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The 12 best things to do in Marseille

France’s Mediterranean port city has it all, from picture-perfect coves to super-cool arts venues and decades-old independent shops

Houssine Bouchama
Written by
Houssine Bouchama
Translated by
Megan Carnegie
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France’s third-biggest metropolis (after Paris and Lyon), Marseille has been a Mediterranean melting pot ever since it was founded by Greek settlers an astonishing 2,600 years ago. In the past, it’s had a rough reputation as a town of sailors and gangsters. But in recent years, it’s been drawing an increasing number of visitors with its mash-up of must-visits: from the jaw-dropping vistas of the calanques and the beaches of every shape and size, to world-class museums and spectacular rooftop bars. Here’s our selection of the best things to do in one of Europe’s most ancient, fascinating and alive cities.

Best things to do in Marseille

Explore the majestic calanques
Photograph: Shutterstock

1. Explore the majestic calanques

With its clear blue waters and white limestone cliffs, dotted with spiny Mediterranean shrubs and pine trees, the Parc National des Calanques is a breathtaking sight. Its 25 otherworldly coves stretch around from the former Catalan fishing village Calanque de Samena to La Ciotat: heaven on earth for hikers, divers and beach bums. Ranking Marseille’s most spectacular calanques is like choosing a favourite child: Calanques de Niolon and Carry are best for adventurous dips, but if a top spot up were up for grabs, Calanque de Sormiou might clinch it. Access by car is tightly regulated, but this slice of paradise is fairly easy to reach on foot from Les Baumettes.

Party in a former tobacco factory
Photograph: Caroline Dutrey

2. Party in a former tobacco factory

Since it opened its doors in 1992, La Friche de la Belle de Mai has dedicated its 45,000 square metres to artistic forms of all kinds. Located in the Belle de Mai district, not far from Gare Saint Charles, it’s known for its kaleidoscopic program of contemporary art exhibitions, open-air cinema screenings, concerts, theatre, street art and club nights. When you reach your cultural capacity, recharge at its restaurant or café, marvel at some serious moves at FabLab’s skatepark, or enjoy an apéro on the rooftop. Although best enjoyed in summer, there is never a dull moment at La Friche.

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Get lost in Le Panier’s ancient warren of streets
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3. Get lost in Le Panier’s ancient warren of streets

Le Panier (‘the basket’) is an unmissable step back in time. Despite being Marseille’s oldest district – the Greeks first settled here in 600 BC – its maze of streets is bursting with charm. Enter through Passage Lorette, between the chic buildings of Rue de la République, and surrender to getting lost amid its steep and winding alleys. Replete with shaded terraces, street art frescoes, cute artisanal shops and glimpses of neighbourhood life, it’s hard not to love. Visit the immense former hospice Vieille Charité, which houses a museum of contemporary art and an archeology centre, before descending on Vanille Noire for a scoop (or two) of its inky black vanilla ice cream.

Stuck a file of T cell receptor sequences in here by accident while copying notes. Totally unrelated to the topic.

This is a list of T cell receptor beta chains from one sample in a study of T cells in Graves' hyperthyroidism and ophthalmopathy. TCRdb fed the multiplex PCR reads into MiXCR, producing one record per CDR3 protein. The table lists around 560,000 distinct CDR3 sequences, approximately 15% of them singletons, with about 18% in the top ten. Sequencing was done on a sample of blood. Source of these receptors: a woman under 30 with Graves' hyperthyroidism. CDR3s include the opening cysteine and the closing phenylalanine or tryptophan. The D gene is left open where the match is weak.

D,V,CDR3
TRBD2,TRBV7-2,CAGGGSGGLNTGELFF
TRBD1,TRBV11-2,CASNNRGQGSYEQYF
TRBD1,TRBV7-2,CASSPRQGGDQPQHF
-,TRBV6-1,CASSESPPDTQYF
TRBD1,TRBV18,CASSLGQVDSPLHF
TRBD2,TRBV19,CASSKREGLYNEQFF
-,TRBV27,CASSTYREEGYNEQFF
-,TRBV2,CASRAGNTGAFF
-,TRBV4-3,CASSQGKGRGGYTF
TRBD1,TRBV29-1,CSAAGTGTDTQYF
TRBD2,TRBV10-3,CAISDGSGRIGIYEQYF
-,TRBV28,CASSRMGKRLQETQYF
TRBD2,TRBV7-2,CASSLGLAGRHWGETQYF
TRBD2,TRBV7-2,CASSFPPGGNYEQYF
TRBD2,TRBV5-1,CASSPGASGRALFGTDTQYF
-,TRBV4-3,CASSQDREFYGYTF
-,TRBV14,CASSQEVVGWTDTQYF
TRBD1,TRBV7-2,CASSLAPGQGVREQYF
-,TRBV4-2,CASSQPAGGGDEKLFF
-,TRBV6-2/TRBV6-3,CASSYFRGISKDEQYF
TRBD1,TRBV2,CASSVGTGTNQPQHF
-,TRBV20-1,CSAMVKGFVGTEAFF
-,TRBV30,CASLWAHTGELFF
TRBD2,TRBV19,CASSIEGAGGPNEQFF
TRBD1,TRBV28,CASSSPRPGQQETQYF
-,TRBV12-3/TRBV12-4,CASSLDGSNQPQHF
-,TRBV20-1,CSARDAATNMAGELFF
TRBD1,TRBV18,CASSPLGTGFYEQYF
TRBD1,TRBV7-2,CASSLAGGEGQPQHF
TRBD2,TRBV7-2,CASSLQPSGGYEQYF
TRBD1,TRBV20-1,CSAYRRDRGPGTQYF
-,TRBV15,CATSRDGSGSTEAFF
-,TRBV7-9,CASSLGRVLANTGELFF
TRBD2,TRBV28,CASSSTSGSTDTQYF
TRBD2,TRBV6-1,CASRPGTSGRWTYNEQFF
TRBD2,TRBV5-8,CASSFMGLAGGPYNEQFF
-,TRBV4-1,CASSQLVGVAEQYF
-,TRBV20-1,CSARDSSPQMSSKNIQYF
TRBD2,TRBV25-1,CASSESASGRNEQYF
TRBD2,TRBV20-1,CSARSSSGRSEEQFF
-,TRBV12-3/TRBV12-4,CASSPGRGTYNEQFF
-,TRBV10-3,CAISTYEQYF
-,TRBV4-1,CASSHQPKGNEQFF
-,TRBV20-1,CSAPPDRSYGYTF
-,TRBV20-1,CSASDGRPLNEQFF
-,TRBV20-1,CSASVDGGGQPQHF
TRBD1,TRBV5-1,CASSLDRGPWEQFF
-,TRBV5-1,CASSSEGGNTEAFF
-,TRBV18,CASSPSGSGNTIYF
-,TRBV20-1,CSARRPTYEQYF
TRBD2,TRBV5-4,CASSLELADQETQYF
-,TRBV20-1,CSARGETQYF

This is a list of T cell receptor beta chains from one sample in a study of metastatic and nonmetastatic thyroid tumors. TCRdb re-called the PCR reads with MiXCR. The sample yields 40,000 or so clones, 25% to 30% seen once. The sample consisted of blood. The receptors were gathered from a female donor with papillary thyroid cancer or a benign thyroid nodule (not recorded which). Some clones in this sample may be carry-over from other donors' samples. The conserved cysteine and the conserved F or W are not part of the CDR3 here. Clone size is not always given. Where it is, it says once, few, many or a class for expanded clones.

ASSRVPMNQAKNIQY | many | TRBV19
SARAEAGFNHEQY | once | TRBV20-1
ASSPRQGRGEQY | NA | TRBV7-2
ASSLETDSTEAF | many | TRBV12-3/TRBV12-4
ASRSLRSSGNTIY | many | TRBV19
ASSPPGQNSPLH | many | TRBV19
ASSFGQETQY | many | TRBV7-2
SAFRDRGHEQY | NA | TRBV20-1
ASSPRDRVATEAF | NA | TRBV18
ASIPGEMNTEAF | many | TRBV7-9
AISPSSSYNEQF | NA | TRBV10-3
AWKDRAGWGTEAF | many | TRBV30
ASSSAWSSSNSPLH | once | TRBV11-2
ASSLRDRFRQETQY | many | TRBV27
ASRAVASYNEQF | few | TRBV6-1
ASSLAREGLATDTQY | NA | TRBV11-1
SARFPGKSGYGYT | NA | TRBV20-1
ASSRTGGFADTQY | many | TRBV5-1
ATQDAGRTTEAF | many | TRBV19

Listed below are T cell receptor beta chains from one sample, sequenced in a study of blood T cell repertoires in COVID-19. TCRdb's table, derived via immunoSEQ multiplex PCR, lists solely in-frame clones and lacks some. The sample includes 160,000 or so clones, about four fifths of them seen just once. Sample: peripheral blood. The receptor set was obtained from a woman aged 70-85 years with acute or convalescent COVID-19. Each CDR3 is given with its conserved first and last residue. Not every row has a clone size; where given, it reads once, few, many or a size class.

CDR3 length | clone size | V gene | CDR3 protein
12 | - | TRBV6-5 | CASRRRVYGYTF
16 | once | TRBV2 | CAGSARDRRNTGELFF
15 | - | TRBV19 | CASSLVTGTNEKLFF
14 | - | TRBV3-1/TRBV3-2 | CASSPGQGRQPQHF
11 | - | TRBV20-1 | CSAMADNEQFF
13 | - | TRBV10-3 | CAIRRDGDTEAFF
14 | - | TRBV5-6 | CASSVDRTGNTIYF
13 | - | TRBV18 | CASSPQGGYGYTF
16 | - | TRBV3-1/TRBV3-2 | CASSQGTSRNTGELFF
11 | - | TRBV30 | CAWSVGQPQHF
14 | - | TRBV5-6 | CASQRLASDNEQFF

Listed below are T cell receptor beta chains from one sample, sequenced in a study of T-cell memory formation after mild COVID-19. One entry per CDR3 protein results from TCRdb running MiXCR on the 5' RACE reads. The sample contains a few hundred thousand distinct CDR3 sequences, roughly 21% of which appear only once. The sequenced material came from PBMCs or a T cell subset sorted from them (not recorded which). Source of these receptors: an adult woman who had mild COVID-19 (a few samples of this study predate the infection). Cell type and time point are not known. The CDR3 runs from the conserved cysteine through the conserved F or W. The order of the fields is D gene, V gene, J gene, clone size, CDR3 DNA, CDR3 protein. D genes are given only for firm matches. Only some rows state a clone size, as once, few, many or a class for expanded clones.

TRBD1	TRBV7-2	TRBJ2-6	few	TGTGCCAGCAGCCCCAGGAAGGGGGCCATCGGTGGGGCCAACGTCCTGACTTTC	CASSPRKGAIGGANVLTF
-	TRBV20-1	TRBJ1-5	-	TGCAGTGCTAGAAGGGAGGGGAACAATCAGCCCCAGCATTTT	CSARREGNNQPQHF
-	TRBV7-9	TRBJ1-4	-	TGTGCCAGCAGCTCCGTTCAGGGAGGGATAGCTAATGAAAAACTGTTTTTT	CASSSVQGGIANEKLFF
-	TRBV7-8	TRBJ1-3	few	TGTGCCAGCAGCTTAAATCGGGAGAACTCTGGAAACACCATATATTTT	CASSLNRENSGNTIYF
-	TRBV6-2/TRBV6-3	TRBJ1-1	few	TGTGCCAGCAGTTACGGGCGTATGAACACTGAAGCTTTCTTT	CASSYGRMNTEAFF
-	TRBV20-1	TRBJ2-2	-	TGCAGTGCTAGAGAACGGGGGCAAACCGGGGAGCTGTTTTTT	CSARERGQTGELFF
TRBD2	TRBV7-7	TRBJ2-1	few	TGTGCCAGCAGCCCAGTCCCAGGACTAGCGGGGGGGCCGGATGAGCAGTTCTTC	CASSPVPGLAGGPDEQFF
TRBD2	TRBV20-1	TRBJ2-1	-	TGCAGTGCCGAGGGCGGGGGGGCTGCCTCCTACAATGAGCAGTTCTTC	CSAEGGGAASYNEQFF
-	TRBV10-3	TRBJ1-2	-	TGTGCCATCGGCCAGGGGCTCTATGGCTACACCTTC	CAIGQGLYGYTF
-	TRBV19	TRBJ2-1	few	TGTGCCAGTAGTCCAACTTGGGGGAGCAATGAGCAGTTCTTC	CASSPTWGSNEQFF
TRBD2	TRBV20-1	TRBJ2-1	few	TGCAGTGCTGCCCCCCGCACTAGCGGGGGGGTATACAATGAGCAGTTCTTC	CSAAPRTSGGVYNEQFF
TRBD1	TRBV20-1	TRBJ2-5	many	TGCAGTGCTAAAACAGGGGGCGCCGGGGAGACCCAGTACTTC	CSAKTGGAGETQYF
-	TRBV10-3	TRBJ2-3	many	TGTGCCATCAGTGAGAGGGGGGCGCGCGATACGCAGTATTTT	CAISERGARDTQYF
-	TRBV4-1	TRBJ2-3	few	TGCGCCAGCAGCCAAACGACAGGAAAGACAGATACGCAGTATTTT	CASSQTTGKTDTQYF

Dive deep into Mediterranean history and culture
Photograph: Shutterstock

4. Dive deep into Mediterranean history and culture

A newer addition to Marseille’s must-dos, MuCEM (Musée des Civilisations de l'Europe et de la Méditerranée) opened in 2013 as the first major national museum dedicated to documenting twenty-first-century European and Mediterranean civilisations. Spread over three sites, there’s a lot of ground to cover, but the best view of its webbed cubic structure is from the rooftop patio. Algerian-born architect Rudy Ricciotti infused it with symbols from the world’s great religions and the latticework casts striking shadows depending on the time of day. As well as first-rate exhibitions and permanent collections, its bookshop is stellar too. 

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Browse the epic vinyl archive at Dizonord 2
Photograph: Dizonord

5. Browse the epic vinyl archive at Dizonord 2

After the success of their first store in Paris’ 18th arrondissement, vinyl heads Vincent Privat and Xavier Ehretsemann decided to expanded their reach to Marseille, with Dizonord 2. Head to the Réformés district for an eclectic mix of new and secondhand records, spanning everything from Afrofunk, synthpop, Bollywood and folk to zouk, French boogie, disco and field recordings. Don’t miss the selection of zines and electronic rave flyers from the 1990s and 2000s.

Tour an artist’s fever-dream
Photograph: Florian Touzet

6. Tour an artist’s fever-dream